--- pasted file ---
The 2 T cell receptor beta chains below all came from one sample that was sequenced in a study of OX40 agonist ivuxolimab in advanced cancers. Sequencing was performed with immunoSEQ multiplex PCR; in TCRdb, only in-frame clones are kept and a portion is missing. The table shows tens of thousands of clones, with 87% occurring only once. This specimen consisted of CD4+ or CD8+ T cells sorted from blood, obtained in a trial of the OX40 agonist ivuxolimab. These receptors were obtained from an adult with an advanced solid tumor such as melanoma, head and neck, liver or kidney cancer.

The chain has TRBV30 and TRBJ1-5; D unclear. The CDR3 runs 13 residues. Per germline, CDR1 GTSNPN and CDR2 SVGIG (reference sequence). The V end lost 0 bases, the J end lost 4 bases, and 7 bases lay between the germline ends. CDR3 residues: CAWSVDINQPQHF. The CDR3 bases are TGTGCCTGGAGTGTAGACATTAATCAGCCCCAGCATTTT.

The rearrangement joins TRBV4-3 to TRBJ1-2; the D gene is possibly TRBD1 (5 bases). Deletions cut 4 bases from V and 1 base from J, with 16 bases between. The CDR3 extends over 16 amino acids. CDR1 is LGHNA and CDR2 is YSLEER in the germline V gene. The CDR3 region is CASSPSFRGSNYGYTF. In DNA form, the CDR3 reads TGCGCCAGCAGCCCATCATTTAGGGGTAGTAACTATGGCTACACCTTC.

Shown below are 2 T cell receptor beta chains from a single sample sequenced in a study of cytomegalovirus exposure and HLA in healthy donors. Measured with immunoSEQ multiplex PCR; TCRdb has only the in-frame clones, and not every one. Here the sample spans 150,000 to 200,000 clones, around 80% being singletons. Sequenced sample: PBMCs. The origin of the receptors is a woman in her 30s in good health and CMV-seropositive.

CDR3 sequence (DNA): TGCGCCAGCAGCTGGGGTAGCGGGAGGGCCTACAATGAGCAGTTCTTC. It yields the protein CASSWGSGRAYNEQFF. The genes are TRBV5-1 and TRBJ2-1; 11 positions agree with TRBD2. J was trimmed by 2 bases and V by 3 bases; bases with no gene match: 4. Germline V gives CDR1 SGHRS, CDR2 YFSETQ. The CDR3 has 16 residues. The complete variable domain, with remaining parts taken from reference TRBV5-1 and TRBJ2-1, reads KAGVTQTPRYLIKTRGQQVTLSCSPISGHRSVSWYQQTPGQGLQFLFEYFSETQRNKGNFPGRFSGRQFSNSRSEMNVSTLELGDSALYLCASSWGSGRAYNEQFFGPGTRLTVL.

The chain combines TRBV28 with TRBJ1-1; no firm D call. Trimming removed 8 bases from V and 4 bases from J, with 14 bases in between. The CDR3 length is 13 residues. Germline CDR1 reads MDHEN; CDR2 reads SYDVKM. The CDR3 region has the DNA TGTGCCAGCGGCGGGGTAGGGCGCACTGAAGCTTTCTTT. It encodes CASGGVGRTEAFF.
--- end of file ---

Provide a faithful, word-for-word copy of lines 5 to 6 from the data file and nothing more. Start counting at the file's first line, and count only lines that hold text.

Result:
CDR3 sequence (DNA): TGCGCCAGCAGCTGGGGTAGCGGGAGGGCCTACAATGAGCAGTTCTTC. It yields the protein CASSWGSGRAYNEQFF. The genes are TRBV5-1 and TRBJ2-1; 11 positions agree with TRBD2. J was trimmed by 2 bases and V by 3 bases; bases with no gene match: 4. Germline V gives CDR1 SGHRS, CDR2 YFSETQ. The CDR3 has 16 residues. The complete variable domain, with remaining parts taken from reference TRBV5-1 and TRBJ2-1, reads KAGVTQTPRYLIKTRGQQVTLSCSPISGHRSVSWYQQTPGQGLQFLFEYFSETQRNKGNFPGRFSGRQFSNSRSEMNVSTLELGDSALYLCASSWGSGRAYNEQFFGPGTRLTVL.

The chain combines TRBV28 with TRBJ1-1; no firm D call. Trimming removed 8 bases from V and 4 bases from J, with 14 bases in between. The CDR3 length is 13 residues. Germline CDR1 reads MDHEN; CDR2 reads SYDVKM. The CDR3 region has the DNA TGTGCCAGCGGCGGGGTAGGGCGCACTGAAGCTTTCTTT. It encodes CASGGVGRTEAFF.